Overview and Clinical Utility:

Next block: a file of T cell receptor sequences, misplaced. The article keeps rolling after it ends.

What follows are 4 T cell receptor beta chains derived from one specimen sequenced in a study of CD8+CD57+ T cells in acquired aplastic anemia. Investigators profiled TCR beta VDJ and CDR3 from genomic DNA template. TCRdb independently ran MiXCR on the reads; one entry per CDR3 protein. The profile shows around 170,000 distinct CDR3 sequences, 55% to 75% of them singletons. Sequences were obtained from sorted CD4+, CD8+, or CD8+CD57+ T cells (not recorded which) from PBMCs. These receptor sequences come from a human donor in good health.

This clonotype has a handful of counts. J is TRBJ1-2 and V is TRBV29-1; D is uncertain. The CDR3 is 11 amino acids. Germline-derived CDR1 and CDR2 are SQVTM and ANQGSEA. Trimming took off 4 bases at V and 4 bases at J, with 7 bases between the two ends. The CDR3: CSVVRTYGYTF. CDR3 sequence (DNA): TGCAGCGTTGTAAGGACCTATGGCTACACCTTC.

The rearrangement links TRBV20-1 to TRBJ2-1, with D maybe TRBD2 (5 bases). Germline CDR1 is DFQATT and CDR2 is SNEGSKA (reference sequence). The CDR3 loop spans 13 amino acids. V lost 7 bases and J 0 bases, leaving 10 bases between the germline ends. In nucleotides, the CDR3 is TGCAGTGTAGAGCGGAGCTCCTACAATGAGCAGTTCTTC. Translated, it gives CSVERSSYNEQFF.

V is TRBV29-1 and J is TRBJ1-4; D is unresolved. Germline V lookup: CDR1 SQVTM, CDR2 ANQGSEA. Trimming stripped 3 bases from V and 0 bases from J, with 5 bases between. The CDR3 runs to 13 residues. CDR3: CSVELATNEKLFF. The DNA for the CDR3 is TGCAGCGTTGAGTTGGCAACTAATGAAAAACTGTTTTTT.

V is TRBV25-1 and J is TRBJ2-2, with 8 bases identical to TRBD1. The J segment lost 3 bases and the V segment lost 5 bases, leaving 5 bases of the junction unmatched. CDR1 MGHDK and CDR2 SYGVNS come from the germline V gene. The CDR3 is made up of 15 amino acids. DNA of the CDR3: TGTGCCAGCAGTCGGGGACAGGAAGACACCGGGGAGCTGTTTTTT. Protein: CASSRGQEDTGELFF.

When screening for Drugs of Abuse (DOA), or when monitoring patients taking prescription pain medications, the specimen of choice is urine as opposed to serum or plasma. Why Urine? Urine is considered the gold standard; it is non-invasive and fast. Samples are easy to collect and test and there is generally a longer window of detection than blood. Drugs of abuse can be detected in urine for days to weeks after exposure, in contrast to blood detection which is generally in hours. For example, heroin has a half-life of 6 to 15 minutes in blood, but opiate metabolites may be detected in urine for 2 to 3 days.
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